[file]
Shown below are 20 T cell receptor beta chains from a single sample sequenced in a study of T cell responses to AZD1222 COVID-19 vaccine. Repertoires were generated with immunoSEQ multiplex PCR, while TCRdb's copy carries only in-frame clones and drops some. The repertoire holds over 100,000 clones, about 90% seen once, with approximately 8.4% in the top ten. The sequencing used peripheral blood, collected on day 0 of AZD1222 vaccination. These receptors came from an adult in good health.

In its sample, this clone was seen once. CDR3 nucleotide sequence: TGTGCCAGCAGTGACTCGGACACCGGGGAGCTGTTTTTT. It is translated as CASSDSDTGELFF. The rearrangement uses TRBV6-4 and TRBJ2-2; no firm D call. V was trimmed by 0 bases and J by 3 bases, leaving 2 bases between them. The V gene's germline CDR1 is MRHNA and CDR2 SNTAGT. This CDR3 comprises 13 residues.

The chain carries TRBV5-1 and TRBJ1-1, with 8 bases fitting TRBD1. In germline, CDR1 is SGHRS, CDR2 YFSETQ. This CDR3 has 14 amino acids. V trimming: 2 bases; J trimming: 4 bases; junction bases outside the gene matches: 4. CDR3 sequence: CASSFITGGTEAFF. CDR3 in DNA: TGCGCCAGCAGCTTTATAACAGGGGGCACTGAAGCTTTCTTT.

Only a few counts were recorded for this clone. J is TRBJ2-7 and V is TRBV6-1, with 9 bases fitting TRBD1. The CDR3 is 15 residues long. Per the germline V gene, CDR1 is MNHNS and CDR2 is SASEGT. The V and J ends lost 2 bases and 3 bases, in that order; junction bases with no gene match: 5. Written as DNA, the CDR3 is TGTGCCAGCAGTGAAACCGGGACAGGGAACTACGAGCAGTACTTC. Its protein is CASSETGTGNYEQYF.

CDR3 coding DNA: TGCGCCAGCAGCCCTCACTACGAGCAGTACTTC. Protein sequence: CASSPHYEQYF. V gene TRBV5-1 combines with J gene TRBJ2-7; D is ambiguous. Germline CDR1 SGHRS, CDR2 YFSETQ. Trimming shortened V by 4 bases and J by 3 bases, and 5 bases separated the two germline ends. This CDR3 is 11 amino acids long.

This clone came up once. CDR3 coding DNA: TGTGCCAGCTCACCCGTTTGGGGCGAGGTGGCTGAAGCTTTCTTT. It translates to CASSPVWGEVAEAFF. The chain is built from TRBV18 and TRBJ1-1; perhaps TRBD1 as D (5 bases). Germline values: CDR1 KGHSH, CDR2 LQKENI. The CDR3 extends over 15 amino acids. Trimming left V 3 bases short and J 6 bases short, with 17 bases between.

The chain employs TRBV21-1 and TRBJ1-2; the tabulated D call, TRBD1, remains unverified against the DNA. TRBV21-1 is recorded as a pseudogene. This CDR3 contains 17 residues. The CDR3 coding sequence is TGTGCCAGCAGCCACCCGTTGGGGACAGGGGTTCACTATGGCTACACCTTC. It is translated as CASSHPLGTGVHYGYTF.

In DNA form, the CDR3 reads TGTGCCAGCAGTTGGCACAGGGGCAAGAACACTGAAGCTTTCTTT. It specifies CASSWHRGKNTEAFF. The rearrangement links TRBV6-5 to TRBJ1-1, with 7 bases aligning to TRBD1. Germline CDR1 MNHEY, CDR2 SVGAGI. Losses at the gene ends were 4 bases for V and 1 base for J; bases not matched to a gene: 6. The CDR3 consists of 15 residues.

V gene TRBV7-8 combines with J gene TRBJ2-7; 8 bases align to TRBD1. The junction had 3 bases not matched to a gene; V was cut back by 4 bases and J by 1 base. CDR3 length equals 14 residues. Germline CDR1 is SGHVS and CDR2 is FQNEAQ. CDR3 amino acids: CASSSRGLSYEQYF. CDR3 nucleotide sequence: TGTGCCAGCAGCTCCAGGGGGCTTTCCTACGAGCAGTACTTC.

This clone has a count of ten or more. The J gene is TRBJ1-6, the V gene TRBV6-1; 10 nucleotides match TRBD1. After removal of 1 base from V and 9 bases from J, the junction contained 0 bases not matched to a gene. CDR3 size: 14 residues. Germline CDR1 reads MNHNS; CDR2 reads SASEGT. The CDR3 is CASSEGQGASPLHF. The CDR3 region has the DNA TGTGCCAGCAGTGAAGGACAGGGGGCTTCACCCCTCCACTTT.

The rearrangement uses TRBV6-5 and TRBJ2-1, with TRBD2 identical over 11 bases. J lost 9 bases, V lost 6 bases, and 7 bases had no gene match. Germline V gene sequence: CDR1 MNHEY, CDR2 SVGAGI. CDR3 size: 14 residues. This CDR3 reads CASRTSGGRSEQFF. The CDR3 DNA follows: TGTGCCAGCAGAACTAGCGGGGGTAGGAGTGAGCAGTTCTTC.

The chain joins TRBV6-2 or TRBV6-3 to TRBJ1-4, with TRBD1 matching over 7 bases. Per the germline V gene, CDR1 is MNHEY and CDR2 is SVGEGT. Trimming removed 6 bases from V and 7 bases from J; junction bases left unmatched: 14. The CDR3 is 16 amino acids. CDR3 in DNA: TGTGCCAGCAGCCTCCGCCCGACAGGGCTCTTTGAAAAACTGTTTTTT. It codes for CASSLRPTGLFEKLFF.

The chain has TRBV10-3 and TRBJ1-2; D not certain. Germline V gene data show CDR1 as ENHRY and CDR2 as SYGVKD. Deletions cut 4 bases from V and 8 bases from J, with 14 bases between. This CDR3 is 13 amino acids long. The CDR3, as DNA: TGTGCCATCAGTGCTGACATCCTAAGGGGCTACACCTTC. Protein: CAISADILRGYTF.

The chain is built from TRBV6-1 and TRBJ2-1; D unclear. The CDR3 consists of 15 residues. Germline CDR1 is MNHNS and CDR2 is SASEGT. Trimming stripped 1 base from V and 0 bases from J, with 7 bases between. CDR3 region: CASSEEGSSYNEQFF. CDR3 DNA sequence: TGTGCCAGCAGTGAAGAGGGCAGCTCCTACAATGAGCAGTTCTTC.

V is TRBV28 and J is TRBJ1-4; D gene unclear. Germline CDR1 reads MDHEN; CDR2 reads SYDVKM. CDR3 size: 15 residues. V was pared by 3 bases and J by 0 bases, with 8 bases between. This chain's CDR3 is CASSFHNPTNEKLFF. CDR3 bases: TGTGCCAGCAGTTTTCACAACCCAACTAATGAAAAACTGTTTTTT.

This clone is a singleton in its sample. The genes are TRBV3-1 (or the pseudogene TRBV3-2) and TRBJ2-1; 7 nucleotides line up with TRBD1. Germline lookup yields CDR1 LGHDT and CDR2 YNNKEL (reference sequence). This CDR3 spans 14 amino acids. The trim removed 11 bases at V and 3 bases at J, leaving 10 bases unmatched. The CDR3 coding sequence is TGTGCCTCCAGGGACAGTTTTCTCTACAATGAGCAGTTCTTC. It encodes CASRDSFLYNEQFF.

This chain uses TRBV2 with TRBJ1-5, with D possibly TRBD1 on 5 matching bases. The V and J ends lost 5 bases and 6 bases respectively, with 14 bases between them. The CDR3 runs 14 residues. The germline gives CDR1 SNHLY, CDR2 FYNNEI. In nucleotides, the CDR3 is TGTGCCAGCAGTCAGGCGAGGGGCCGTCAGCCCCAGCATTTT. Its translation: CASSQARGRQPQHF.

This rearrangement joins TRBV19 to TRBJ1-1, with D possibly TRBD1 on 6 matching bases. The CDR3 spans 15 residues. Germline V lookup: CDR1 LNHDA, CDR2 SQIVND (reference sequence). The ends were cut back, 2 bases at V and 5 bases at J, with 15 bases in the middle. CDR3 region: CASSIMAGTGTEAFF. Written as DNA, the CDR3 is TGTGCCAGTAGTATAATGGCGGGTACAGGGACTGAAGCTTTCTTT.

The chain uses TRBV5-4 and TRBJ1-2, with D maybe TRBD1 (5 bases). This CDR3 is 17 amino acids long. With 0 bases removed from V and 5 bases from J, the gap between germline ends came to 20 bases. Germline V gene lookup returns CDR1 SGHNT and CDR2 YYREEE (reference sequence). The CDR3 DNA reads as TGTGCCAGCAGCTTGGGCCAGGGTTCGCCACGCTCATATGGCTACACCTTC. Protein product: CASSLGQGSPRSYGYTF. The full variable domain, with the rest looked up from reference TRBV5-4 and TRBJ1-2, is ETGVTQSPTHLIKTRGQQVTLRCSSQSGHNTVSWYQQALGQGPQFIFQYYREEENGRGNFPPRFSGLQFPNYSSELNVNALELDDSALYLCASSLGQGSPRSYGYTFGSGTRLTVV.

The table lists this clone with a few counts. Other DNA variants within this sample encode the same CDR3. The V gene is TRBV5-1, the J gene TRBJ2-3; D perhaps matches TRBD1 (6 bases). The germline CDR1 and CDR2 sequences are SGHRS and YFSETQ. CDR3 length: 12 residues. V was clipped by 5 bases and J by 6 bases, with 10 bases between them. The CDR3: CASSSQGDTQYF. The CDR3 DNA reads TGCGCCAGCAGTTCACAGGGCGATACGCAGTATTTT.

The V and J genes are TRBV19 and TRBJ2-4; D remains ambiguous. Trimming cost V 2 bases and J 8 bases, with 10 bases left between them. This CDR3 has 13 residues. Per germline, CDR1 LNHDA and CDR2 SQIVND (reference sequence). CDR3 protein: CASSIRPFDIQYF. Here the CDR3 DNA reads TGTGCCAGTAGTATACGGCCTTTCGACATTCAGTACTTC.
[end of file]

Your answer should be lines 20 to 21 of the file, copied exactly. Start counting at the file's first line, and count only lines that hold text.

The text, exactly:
The table lists this clone with a few counts. Other DNA variants within this sample encode the same CDR3. The V gene is TRBV5-1, the J gene TRBJ2-3; D perhaps matches TRBD1 (6 bases). The germline CDR1 and CDR2 sequences are SGHRS and YFSETQ. CDR3 length: 12 residues. V was clipped by 5 bases and J by 6 bases, with 10 bases between them. The CDR3: CASSSQGDTQYF. The CDR3 DNA reads TGCGCCAGCAGTTCACAGGGCGATACGCAGTATTTT.

The V and J genes are TRBV19 and TRBJ2-4; D remains ambiguous. Trimming cost V 2 bases and J 8 bases, with 10 bases left between them. This CDR3 has 13 residues. Per germline, CDR1 LNHDA and CDR2 SQIVND (reference sequence). CDR3 protein: CASSIRPFDIQYF. Here the CDR3 DNA reads TGTGCCAGTAGTATACGGCCTTTCGACATTCAGTACTTC.